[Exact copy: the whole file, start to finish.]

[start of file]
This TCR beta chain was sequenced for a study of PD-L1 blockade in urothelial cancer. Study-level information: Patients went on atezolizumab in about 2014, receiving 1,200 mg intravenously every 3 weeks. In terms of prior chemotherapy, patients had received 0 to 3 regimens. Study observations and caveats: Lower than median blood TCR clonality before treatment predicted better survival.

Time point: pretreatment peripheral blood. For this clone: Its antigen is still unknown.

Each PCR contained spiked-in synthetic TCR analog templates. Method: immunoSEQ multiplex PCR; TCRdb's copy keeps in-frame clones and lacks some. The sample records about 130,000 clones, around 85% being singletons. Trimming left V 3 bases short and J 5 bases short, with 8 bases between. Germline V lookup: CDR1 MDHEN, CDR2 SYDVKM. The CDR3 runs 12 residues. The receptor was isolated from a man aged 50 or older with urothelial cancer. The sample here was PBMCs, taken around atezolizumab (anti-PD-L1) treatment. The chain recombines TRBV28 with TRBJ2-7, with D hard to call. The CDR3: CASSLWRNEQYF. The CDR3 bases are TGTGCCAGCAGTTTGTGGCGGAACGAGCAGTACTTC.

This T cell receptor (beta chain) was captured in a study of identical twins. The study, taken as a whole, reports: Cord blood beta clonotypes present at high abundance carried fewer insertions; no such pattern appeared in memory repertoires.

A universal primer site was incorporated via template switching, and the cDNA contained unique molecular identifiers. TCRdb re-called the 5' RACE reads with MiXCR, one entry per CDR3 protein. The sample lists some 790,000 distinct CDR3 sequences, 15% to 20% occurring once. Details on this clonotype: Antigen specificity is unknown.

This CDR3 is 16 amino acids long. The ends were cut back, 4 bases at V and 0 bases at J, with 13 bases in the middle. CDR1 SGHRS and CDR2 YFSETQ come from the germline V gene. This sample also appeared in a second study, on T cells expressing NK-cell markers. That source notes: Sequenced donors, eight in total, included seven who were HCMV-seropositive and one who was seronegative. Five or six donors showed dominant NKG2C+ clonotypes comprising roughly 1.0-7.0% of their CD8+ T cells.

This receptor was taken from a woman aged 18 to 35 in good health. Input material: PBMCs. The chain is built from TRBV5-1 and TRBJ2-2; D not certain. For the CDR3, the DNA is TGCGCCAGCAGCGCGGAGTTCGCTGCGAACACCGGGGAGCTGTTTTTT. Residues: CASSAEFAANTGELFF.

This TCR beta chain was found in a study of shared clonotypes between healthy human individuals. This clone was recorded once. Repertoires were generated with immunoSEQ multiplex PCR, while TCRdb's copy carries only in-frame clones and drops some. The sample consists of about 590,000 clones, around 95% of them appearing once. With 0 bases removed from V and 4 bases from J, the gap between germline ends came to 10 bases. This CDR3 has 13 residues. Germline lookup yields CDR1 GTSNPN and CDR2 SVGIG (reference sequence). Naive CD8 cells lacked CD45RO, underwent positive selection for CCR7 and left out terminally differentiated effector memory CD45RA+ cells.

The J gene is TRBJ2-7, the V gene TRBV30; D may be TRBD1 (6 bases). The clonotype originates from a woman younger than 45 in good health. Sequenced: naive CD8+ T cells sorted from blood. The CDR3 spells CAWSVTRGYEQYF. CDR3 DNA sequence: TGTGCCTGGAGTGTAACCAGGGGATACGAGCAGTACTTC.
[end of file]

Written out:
This TCR beta chain was sequenced for a study of PD-L1 blockade in urothelial cancer. Study-level information: Patients went on atezolizumab in about 2014, receiving 1,200 mg intravenously every 3 weeks. In terms of prior chemotherapy, patients had received 0 to 3 regimens. Study observations and caveats: Lower than median blood TCR clonality before treatment predicted better survival.

Time point: pretreatment peripheral blood. For this clone: Its antigen is still unknown.

Each PCR contained spiked-in synthetic TCR analog templates. Method: immunoSEQ multiplex PCR; TCRdb's copy keeps in-frame clones and lacks some. The sample records about 130,000 clones, around 85% being singletons. Trimming left V 3 bases short and J 5 bases short, with 8 bases between. Germline V lookup: CDR1 MDHEN, CDR2 SYDVKM. The CDR3 runs 12 residues. The receptor was isolated from a man aged 50 or older with urothelial cancer. The sample here was PBMCs, taken around atezolizumab (anti-PD-L1) treatment. The chain recombines TRBV28 with TRBJ2-7, with D hard to call. The CDR3: CASSLWRNEQYF. The CDR3 bases are TGTGCCAGCAGTTTGTGGCGGAACGAGCAGTACTTC.

This T cell receptor (beta chain) was captured in a study of identical twins. The study, taken as a whole, reports: Cord blood beta clonotypes present at high abundance carried fewer insertions; no such pattern appeared in memory repertoires.

A universal primer site was incorporated via template switching, and the cDNA contained unique molecular identifiers. TCRdb re-called the 5' RACE reads with MiXCR, one entry per CDR3 protein. The sample lists some 790,000 distinct CDR3 sequences, 15% to 20% occurring once. Details on this clonotype: Antigen specificity is unknown.

This CDR3 is 16 amino acids long. The ends were cut back, 4 bases at V and 0 bases at J, with 13 bases in the middle. CDR1 SGHRS and CDR2 YFSETQ come from the germline V gene. This sample also appeared in a second study, on T cells expressing NK-cell markers. That source notes: Sequenced donors, eight in total, included seven who were HCMV-seropositive and one who was seronegative. Five or six donors showed dominant NKG2C+ clonotypes comprising roughly 1.0-7.0% of their CD8+ T cells.

This receptor was taken from a woman aged 18 to 35 in good health. Input material: PBMCs. The chain is built from TRBV5-1 and TRBJ2-2; D not certain. For the CDR3, the DNA is TGCGCCAGCAGCGCGGAGTTCGCTGCGAACACCGGGGAGCTGTTTTTT. Residues: CASSAEFAANTGELFF.

This TCR beta chain was found in a study of shared clonotypes between healthy human individuals. This clone was recorded once. Repertoires were generated with immunoSEQ multiplex PCR, while TCRdb's copy carries only in-frame clones and drops some. The sample consists of about 590,000 clones, around 95% of them appearing once. With 0 bases removed from V and 4 bases from J, the gap between germline ends came to 10 bases. This CDR3 has 13 residues. Germline lookup yields CDR1 GTSNPN and CDR2 SVGIG (reference sequence). Naive CD8 cells lacked CD45RO, underwent positive selection for CCR7 and left out terminally differentiated effector memory CD45RA+ cells.

The J gene is TRBJ2-7, the V gene TRBV30; D may be TRBD1 (6 bases). The clonotype originates from a woman younger than 45 in good health. Sequenced: naive CD8+ T cells sorted from blood. The CDR3 spells CAWSVTRGYEQYF. CDR3 DNA sequence: TGTGCCTGGAGTGTAACCAGGGGATACGAGCAGTACTTC.